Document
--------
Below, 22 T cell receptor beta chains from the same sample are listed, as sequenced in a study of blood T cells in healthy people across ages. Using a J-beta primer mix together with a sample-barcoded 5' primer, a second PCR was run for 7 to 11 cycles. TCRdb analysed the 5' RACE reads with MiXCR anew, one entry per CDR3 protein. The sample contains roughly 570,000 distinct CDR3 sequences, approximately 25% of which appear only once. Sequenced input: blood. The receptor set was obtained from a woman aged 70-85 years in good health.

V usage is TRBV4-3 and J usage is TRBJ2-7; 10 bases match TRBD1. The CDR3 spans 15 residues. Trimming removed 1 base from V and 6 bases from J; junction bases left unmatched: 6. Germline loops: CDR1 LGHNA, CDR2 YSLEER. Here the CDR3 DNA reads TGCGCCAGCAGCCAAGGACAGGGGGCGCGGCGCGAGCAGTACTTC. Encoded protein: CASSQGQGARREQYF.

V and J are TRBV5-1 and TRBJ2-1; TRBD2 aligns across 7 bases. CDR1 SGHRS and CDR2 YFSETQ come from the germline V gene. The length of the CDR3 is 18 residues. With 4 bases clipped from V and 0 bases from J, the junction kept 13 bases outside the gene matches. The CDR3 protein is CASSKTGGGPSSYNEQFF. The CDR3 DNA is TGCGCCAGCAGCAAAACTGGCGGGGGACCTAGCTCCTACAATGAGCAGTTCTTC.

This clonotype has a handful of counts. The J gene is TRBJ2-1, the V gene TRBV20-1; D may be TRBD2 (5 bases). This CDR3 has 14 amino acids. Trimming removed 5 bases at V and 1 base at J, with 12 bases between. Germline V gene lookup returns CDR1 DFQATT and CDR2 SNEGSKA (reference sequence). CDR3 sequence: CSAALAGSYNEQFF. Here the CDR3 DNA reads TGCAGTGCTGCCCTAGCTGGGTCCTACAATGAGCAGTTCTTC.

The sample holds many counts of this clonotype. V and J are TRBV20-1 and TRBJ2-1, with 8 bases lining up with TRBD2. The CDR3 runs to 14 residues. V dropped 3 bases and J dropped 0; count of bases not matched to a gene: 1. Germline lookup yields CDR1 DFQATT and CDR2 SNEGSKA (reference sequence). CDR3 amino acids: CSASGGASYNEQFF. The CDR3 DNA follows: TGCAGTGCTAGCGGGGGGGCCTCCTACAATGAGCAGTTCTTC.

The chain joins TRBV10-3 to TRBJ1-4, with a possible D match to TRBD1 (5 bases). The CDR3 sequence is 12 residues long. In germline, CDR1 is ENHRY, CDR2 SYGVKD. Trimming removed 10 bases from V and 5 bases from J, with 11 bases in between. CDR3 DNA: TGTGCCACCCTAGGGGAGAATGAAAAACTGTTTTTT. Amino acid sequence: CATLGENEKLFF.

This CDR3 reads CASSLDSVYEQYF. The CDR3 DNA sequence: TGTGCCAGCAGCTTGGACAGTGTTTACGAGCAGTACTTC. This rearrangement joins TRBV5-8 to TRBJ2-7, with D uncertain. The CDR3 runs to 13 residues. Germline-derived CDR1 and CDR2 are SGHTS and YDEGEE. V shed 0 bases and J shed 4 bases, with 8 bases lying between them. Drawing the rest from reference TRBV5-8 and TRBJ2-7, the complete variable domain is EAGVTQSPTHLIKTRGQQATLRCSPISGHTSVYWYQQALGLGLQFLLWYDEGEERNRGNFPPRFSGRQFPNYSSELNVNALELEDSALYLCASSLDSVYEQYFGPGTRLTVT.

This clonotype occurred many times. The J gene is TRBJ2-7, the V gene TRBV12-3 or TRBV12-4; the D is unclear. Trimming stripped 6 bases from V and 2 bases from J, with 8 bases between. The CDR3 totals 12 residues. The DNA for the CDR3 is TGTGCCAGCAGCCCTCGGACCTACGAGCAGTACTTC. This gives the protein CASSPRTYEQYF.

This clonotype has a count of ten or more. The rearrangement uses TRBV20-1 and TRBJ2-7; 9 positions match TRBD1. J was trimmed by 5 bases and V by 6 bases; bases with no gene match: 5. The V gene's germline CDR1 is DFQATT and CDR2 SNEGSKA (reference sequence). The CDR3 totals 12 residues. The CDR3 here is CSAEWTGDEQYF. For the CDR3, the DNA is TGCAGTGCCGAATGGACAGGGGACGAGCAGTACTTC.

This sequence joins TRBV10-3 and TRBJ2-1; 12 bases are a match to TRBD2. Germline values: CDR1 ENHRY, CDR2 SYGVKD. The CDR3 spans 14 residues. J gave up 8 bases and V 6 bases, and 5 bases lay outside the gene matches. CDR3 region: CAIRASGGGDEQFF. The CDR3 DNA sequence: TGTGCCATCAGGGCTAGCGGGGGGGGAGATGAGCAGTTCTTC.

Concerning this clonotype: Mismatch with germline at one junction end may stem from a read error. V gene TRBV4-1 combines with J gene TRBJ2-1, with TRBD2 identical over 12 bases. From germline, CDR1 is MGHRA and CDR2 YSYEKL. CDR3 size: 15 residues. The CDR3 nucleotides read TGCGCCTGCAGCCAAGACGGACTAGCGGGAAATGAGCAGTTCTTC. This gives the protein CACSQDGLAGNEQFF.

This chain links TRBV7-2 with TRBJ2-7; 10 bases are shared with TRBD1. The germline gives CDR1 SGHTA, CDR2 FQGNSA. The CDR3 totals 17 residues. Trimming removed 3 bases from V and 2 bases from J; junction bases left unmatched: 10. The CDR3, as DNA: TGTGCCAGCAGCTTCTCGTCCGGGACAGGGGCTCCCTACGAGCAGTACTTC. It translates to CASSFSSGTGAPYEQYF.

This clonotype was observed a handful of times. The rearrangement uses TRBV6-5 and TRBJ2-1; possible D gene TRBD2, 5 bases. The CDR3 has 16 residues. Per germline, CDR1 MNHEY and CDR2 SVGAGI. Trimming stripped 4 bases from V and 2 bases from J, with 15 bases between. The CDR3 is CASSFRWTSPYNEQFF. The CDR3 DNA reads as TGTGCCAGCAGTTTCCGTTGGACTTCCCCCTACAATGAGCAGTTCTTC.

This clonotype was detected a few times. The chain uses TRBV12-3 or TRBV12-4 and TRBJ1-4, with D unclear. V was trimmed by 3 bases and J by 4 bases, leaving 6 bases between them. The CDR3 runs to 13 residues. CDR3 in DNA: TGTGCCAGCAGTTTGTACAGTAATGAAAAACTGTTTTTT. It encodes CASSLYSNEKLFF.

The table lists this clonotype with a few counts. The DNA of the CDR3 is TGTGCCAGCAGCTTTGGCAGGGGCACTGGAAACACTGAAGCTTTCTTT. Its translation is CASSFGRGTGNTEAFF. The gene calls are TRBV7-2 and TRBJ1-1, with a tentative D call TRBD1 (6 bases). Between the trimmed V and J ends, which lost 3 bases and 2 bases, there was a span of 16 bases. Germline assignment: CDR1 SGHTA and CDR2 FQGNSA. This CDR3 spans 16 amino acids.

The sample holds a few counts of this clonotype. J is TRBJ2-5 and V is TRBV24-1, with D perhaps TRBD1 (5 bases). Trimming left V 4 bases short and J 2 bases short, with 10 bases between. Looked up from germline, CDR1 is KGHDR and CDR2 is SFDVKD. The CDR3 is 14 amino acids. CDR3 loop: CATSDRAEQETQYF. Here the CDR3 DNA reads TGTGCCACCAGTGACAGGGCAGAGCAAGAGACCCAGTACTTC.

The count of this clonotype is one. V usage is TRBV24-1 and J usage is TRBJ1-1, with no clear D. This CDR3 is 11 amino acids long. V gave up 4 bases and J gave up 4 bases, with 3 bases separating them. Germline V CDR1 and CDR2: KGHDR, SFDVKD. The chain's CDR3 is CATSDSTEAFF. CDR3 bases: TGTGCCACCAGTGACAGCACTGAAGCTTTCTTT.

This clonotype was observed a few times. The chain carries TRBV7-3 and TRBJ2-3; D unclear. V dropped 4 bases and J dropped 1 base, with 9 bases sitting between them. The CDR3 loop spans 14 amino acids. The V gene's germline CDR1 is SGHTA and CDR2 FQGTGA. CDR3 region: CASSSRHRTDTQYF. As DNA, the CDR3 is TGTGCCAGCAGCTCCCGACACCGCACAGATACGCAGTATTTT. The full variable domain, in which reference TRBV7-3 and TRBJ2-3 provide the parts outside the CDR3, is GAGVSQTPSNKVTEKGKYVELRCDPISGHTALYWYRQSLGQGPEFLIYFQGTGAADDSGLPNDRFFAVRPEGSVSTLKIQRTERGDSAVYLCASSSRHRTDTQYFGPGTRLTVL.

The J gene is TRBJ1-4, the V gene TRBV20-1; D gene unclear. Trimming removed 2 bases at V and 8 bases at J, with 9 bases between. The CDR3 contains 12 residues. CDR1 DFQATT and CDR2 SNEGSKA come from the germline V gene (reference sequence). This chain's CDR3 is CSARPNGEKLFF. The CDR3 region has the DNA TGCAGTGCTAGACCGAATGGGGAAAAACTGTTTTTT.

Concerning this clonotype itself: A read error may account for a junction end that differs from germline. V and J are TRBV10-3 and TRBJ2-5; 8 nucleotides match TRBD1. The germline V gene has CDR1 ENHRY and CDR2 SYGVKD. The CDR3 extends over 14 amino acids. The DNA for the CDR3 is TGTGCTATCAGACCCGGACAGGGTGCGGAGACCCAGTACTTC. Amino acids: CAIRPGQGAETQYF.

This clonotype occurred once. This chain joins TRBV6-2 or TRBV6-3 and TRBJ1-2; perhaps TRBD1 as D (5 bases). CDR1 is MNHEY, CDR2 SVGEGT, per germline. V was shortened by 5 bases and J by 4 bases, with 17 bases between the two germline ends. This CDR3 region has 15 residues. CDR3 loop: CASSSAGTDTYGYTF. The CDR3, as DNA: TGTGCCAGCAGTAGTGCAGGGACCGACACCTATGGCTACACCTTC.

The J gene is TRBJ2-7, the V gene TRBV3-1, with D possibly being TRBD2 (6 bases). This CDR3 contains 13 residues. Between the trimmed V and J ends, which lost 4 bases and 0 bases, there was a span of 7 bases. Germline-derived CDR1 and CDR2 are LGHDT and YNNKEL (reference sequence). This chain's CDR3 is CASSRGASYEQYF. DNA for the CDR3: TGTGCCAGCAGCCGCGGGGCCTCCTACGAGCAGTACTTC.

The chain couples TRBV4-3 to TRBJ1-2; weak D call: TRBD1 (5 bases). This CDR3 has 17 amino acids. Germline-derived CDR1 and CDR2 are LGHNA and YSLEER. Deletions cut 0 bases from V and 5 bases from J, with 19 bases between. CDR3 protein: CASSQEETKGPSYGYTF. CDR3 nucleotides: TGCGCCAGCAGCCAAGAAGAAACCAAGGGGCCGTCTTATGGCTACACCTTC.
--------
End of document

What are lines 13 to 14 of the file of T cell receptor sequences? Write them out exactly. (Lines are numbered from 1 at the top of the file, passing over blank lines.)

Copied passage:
This clonotype was observed a handful of times. The rearrangement uses TRBV6-5 and TRBJ2-1; possible D gene TRBD2, 5 bases. The CDR3 has 16 residues. Per germline, CDR1 MNHEY and CDR2 SVGAGI. Trimming stripped 4 bases from V and 2 bases from J, with 15 bases between. The CDR3 is CASSFRWTSPYNEQFF. The CDR3 DNA reads as TGTGCCAGCAGTTTCCGTTGGACTTCCCCCTACAATGAGCAGTTCTTC.

This clonotype was detected a few times. The chain uses TRBV12-3 or TRBV12-4 and TRBJ1-4, with D unclear. V was trimmed by 3 bases and J by 4 bases, leaving 6 bases between them. The CDR3 runs to 13 residues. CDR3 in DNA: TGTGCCAGCAGTTTGTACAGTAATGAAAAACTGTTTTTT. It encodes CASSLYSNEKLFF.